February 19, 2014
By Steven Wishnia

“We need to raise the wages that people earn,” says City Councilmember Andy L. King, who represents the northeast Bronx neighborhoods of Gun Hill, Baychester, Edenwald, Wakefield, and Co-op City. The district’s residents are mostly working to middle-class, Afro-Caribbean immigrants mixed with an older Jewish and Italian population.

King, a former child-protection caseworker and youth-basketball coach who was also Bronx lead organizer for Local 1199 SEIU’s Healthcare Education Project, won the seat in a special election in 2012 after incumbent Larry Seabrook was convicted of federal corruption charges. He serves on the Council’s civil rights, community development, cultural affairs, education, sanitation, and youth services committees.

He identifies youth and education services as his top priority, along with increasing services for the elderly, access to affordable health care and housing, public safety, small-business development, and living-wage jobs. That makes him a strong supporter of Mayor Bill de Blasio’s universal pre-kindergarten initiative.

It’s better to spend money on “the front end,” on educating young children, than on “the back end,” incarcerating them when they’re grown, King says. “The best way to educate people is to get them early, put a value system in place that allows them to be productive adults, an education system that offers them skills and gives them options so they can be contributors to society instead of destroyers.”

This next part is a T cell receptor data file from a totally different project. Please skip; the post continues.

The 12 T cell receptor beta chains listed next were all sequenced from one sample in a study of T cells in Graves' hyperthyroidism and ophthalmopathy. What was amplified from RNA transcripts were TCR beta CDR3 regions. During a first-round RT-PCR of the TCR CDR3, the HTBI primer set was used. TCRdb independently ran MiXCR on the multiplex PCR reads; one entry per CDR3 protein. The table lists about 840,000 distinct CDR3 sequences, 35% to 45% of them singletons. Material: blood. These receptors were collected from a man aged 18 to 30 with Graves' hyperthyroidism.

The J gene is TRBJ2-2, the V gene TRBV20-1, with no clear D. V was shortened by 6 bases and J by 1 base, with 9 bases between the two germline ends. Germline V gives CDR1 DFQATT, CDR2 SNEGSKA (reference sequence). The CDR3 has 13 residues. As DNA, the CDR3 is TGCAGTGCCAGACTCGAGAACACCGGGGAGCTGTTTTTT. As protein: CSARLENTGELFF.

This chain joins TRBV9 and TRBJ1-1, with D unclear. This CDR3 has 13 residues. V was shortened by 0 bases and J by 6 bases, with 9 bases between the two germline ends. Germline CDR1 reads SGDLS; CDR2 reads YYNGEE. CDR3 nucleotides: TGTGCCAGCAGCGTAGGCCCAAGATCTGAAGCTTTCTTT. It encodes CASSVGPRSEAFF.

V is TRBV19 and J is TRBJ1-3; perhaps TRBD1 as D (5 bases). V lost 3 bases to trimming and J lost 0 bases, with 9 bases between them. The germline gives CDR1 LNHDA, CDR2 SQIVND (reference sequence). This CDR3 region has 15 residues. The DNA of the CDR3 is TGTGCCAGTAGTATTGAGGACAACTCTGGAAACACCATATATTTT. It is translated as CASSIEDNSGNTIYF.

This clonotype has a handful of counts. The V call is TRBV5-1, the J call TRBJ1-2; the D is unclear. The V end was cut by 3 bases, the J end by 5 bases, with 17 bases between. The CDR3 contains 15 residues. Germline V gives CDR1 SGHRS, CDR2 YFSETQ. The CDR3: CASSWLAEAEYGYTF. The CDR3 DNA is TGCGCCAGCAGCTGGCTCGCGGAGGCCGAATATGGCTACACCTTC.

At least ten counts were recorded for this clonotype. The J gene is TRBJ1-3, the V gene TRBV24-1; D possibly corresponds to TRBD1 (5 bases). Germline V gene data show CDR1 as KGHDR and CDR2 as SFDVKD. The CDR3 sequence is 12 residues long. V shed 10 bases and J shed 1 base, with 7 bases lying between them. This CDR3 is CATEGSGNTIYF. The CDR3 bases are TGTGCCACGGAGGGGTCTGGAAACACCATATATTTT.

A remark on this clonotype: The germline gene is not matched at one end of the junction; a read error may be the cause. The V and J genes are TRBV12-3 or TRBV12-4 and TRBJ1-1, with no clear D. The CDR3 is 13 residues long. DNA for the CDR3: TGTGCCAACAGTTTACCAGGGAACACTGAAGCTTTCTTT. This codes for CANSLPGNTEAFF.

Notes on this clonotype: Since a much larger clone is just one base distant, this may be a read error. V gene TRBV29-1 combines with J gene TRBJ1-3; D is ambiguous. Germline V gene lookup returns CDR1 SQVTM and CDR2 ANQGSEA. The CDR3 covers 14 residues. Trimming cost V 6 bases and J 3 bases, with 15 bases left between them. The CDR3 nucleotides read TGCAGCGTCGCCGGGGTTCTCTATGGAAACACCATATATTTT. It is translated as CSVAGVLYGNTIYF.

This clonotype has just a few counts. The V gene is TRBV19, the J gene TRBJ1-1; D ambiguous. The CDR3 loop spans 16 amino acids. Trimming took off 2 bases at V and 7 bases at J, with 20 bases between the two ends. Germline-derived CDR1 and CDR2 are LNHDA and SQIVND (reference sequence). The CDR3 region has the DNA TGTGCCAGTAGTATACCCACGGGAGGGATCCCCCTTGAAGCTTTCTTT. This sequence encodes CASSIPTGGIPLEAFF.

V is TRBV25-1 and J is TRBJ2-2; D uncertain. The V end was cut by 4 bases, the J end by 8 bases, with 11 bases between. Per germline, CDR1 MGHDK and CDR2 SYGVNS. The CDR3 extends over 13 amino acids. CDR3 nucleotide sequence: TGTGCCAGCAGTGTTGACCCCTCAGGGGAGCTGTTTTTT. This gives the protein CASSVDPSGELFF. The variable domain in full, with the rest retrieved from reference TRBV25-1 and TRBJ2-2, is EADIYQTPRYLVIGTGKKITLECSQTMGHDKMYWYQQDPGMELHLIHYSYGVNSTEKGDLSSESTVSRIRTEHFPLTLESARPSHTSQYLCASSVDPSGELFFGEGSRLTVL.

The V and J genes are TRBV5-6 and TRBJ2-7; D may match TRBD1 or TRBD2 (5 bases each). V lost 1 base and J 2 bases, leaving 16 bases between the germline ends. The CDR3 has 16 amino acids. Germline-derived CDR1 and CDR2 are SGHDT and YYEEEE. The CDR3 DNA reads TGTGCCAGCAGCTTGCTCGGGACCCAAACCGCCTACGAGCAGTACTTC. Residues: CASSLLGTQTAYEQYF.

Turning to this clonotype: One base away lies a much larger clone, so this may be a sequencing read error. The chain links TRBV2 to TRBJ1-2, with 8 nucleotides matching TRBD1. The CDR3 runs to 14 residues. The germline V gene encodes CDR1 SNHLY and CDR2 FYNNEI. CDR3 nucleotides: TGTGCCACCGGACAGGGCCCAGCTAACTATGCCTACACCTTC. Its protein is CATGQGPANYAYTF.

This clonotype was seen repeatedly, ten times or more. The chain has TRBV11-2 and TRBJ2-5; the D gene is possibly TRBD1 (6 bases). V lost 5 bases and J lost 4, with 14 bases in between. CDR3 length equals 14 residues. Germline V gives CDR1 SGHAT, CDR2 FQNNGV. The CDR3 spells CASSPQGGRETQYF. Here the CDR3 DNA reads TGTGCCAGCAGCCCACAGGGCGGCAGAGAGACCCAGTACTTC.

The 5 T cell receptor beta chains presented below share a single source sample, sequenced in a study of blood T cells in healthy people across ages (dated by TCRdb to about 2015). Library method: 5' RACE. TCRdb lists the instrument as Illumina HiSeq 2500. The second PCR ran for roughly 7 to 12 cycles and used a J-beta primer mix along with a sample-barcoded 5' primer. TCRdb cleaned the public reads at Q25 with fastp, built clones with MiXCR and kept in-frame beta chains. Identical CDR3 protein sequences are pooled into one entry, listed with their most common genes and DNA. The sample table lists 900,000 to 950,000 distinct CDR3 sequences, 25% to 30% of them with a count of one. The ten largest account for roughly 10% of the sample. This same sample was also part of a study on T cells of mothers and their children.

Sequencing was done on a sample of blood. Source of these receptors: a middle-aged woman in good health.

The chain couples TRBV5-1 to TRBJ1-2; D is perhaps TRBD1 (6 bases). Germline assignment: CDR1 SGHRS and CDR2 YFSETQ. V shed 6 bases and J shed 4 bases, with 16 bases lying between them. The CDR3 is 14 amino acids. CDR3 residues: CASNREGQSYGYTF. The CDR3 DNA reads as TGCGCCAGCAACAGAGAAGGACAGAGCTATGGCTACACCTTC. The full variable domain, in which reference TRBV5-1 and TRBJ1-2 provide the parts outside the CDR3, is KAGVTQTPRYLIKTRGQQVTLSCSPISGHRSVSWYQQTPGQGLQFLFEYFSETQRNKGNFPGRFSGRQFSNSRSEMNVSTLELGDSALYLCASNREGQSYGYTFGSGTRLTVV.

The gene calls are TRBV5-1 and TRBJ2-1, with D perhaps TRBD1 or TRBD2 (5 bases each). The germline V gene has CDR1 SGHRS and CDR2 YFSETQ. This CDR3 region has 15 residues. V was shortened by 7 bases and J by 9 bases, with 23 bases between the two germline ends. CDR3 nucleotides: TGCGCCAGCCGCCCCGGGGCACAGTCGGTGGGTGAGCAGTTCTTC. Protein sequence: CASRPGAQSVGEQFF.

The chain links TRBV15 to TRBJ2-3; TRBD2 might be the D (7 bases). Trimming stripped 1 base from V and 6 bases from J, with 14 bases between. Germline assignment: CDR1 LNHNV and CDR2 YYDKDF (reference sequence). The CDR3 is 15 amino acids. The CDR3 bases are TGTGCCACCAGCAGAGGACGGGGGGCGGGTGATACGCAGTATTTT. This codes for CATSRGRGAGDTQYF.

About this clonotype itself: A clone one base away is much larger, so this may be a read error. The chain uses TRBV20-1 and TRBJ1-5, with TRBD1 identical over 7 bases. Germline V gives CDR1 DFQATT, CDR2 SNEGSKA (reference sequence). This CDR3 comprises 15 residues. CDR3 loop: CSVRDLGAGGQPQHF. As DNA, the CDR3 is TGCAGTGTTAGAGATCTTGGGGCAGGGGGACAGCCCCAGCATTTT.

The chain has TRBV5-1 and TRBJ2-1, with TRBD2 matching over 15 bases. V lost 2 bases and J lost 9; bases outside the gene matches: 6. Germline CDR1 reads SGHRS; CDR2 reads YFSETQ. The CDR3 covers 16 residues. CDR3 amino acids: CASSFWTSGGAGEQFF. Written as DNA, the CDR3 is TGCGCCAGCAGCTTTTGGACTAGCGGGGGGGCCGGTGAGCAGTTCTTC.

On the mayor’s other signature issue, reducing income inequality, King says the best way to do that is by “raising the bar on how people get paid.” While he supports raising the minimum wage to $10 an hour, he adds, “I think 10 dollars is not enough,” that people in New York City need to make at least $23.50 if they’re going  “to live somewhat comfortably and not be stressing and stressing.”

“I’ve never met a billionaire who cleans toilets, who drives trains, who keeps the parks clean, who changes diapers, who tends to the elderly,” he says. “These people do the vital work that helps the system move forward.”

Legislatively, that translates into supporting living-wage measures for employers receiving city subsidies. People getting grants, funding from the city, and tax credits are getting a break, he says, so they should give a break to “the people who are actually showing up every day on the worksite,” and the Council has the power to set “the rules you’ve got to play by.”

His union background, King says, allows him to “sit at the table and always have the mindset of the working person.” And having worked in social services “allows you to have compassion for your brother and your sister…. It allows you to understand the importance of organizing individuals, it allows you to understand the importance of educating people to be organized, and more important, it allows you to keep your eyes focused on the prize and put together a real strategy to get to that prize.”


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